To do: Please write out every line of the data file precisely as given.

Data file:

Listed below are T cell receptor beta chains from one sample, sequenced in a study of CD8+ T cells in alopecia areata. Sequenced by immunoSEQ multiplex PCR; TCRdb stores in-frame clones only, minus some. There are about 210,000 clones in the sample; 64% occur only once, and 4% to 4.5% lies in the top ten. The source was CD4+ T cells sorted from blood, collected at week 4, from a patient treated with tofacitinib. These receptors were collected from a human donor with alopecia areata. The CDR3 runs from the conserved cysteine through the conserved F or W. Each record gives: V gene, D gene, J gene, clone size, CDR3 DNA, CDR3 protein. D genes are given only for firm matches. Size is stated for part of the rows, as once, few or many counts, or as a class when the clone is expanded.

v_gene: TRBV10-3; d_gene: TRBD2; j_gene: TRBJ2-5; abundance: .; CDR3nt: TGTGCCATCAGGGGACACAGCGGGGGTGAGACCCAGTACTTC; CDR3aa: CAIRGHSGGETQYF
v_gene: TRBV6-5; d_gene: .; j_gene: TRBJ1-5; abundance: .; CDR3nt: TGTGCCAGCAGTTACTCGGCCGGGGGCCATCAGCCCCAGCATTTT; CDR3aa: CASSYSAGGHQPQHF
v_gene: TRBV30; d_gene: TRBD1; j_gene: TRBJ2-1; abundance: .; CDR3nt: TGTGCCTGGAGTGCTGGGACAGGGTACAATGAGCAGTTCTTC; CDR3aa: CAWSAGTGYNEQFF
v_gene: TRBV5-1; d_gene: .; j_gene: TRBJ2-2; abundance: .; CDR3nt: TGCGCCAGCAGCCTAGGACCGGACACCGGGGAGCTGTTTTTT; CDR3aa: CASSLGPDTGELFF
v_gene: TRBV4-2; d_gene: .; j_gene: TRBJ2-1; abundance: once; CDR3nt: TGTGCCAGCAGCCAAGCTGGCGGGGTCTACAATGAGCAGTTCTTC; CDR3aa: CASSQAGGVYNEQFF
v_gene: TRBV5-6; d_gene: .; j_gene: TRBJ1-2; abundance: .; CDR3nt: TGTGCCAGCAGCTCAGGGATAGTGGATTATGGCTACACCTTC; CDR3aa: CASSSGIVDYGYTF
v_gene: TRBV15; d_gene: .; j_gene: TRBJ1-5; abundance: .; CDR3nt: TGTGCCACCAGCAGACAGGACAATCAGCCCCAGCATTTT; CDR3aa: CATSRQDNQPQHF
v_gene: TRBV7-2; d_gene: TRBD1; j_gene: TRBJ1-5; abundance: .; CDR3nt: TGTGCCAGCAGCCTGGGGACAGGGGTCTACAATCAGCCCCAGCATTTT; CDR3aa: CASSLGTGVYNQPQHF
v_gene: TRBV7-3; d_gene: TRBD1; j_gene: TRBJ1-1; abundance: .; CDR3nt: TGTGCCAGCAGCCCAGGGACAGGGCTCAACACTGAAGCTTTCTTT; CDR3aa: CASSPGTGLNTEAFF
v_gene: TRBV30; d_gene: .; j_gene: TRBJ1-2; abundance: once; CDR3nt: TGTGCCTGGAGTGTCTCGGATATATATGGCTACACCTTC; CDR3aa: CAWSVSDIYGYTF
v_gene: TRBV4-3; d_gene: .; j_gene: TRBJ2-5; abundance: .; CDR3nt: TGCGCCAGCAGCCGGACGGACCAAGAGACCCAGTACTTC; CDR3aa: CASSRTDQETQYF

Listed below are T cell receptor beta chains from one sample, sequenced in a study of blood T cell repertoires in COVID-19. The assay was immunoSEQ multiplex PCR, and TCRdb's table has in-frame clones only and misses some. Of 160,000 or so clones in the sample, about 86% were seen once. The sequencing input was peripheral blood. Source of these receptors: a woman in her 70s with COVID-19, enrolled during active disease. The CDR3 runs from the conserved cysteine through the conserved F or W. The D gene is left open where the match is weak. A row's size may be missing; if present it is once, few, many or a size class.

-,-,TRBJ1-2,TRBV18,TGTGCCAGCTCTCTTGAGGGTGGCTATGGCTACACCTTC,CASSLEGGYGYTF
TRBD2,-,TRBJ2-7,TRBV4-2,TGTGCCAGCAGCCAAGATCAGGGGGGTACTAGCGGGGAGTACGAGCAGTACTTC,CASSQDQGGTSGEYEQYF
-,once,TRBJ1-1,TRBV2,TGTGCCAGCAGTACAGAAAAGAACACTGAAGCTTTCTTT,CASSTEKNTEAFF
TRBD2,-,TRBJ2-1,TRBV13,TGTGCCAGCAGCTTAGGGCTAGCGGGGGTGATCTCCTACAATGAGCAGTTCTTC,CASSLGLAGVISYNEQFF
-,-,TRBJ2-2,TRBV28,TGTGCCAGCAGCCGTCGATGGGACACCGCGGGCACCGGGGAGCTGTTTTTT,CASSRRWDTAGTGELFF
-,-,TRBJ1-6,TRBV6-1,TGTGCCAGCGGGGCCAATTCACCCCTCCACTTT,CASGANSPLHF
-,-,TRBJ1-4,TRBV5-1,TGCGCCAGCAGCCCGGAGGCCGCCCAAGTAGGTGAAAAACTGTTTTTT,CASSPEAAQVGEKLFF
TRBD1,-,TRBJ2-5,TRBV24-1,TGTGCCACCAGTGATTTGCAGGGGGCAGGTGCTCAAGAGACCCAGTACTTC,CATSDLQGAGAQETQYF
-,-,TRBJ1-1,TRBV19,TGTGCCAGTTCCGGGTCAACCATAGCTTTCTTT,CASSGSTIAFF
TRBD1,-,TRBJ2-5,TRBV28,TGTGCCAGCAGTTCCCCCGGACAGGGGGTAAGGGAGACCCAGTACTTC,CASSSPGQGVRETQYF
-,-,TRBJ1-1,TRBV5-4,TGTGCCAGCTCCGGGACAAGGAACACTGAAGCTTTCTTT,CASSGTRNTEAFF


Listed below are T cell receptor beta chains from one sample, sequenced in a study of CD8+ T cells in alopecia areata. Sequenced by immunoSEQ multiplex PCR; TCRdb stores in-frame clones only, minus some. There are about 210,000 clones in the sample; 64% occur only once, and 4% to 4.5% lies in the top ten. The source was CD4+ T cells sorted from blood, collected at week 4, from a patient treated with tofacitinib. These receptors were collected from a human donor with alopecia areata. The CDR3 runs from the conserved cysteine through the conserved F or W. Each record gives: V gene, D gene, J gene, clone size, CDR3 DNA, CDR3 protein. D genes are given only for firm matches. Size is stated for part of the rows, as once, few or many counts, or as a class when the clone is expanded.

v_gene: TRBV10-3; d_gene: TRBD2; j_gene: TRBJ2-5; abundance: .; CDR3nt: TGTGCCATCAGGGGACACAGCGGGGGTGAGACCCAGTACTTC; CDR3aa: CAIRGHSGGETQYF
v_gene: TRBV6-5; d_gene: .; j_gene: TRBJ1-5; abundance: .; CDR3nt: TGTGCCAGCAGTTACTCGGCCGGGGGCCATCAGCCCCAGCATTTT; CDR3aa: CASSYSAGGHQPQHF
v_gene: TRBV30; d_gene: TRBD1; j_gene: TRBJ2-1; abundance: .; CDR3nt: TGTGCCTGGAGTGCTGGGACAGGGTACAATGAGCAGTTCTTC; CDR3aa: CAWSAGTGYNEQFF
v_gene: TRBV5-1; d_gene: .; j_gene: TRBJ2-2; abundance: .; CDR3nt: TGCGCCAGCAGCCTAGGACCGGACACCGGGGAGCTGTTTTTT; CDR3aa: CASSLGPDTGELFF
v_gene: TRBV4-2; d_gene: .; j_gene: TRBJ2-1; abundance: once; CDR3nt: TGTGCCAGCAGCCAAGCTGGCGGGGTCTACAATGAGCAGTTCTTC; CDR3aa: CASSQAGGVYNEQFF
v_gene: TRBV5-6; d_gene: .; j_gene: TRBJ1-2; abundance: .; CDR3nt: TGTGCCAGCAGCTCAGGGATAGTGGATTATGGCTACACCTTC; CDR3aa: CASSSGIVDYGYTF
v_gene: TRBV15; d_gene: .; j_gene: TRBJ1-5; abundance: .; CDR3nt: TGTGCCACCAGCAGACAGGACAATCAGCCCCAGCATTTT; CDR3aa: CATSRQDNQPQHF
v_gene: TRBV7-2; d_gene: TRBD1; j_gene: TRBJ1-5; abundance: .; CDR3nt: TGTGCCAGCAGCCTGGGGACAGGGGTCTACAATCAGCCCCAGCATTTT; CDR3aa: CASSLGTGVYNQPQHF
v_gene: TRBV7-3; d_gene: TRBD1; j_gene: TRBJ1-1; abundance: .; CDR3nt: TGTGCCAGCAGCCCAGGGACAGGGCTCAACACTGAAGCTTTCTTT; CDR3aa: CASSPGTGLNTEAFF
v_gene: TRBV30; d_gene: .; j_gene: TRBJ1-2; abundance: once; CDR3nt: TGTGCCTGGAGTGTCTCGGATATATATGGCTACACCTTC; CDR3aa: CAWSVSDIYGYTF
v_gene: TRBV4-3; d_gene: .; j_gene: TRBJ2-5; abundance: .; CDR3nt: TGCGCCAGCAGCCGGACGGACCAAGAGACCCAGTACTTC; CDR3aa: CASSRTDQETQYF

Listed below are T cell receptor beta chains from one sample, sequenced in a study of blood T cell repertoires in COVID-19. The assay was immunoSEQ multiplex PCR, and TCRdb's table has in-frame clones only and misses some. Of 160,000 or so clones in the sample, about 86% were seen once. The sequencing input was peripheral blood. Source of these receptors: a woman in her 70s with COVID-19, enrolled during active disease. The CDR3 runs from the conserved cysteine through the conserved F or W. The D gene is left open where the match is weak. A row's size may be missing; if present it is once, few, many or a size class.

-,-,TRBJ1-2,TRBV18,TGTGCCAGCTCTCTTGAGGGTGGCTATGGCTACACCTTC,CASSLEGGYGYTF
TRBD2,-,TRBJ2-7,TRBV4-2,TGTGCCAGCAGCCAAGATCAGGGGGGTACTAGCGGGGAGTACGAGCAGTACTTC,CASSQDQGGTSGEYEQYF
-,once,TRBJ1-1,TRBV2,TGTGCCAGCAGTACAGAAAAGAACACTGAAGCTTTCTTT,CASSTEKNTEAFF
TRBD2,-,TRBJ2-1,TRBV13,TGTGCCAGCAGCTTAGGGCTAGCGGGGGTGATCTCCTACAATGAGCAGTTCTTC,CASSLGLAGVISYNEQFF
-,-,TRBJ2-2,TRBV28,TGTGCCAGCAGCCGTCGATGGGACACCGCGGGCACCGGGGAGCTGTTTTTT,CASSRRWDTAGTGELFF
-,-,TRBJ1-6,TRBV6-1,TGTGCCAGCGGGGCCAATTCACCCCTCCACTTT,CASGANSPLHF
-,-,TRBJ1-4,TRBV5-1,TGCGCCAGCAGCCCGGAGGCCGCCCAAGTAGGTGAAAAACTGTTTTTT,CASSPEAAQVGEKLFF
TRBD1,-,TRBJ2-5,TRBV24-1,TGTGCCACCAGTGATTTGCAGGGGGCAGGTGCTCAAGAGACCCAGTACTTC,CATSDLQGAGAQETQYF
-,-,TRBJ1-1,TRBV19,TGTGCCAGTTCCGGGTCAACCATAGCTTTCTTT,CASSGSTIAFF
TRBD1,-,TRBJ2-5,TRBV28,TGTGCCAGCAGTTCCCCCGGACAGGGGGTAAGGGAGACCCAGTACTTC,CASSSPGQGVRETQYF
-,-,TRBJ1-1,TRBV5-4,TGTGCCAGCTCCGGGACAAGGAACACTGAAGCTTTCTTT,CASSGTRNTEAFF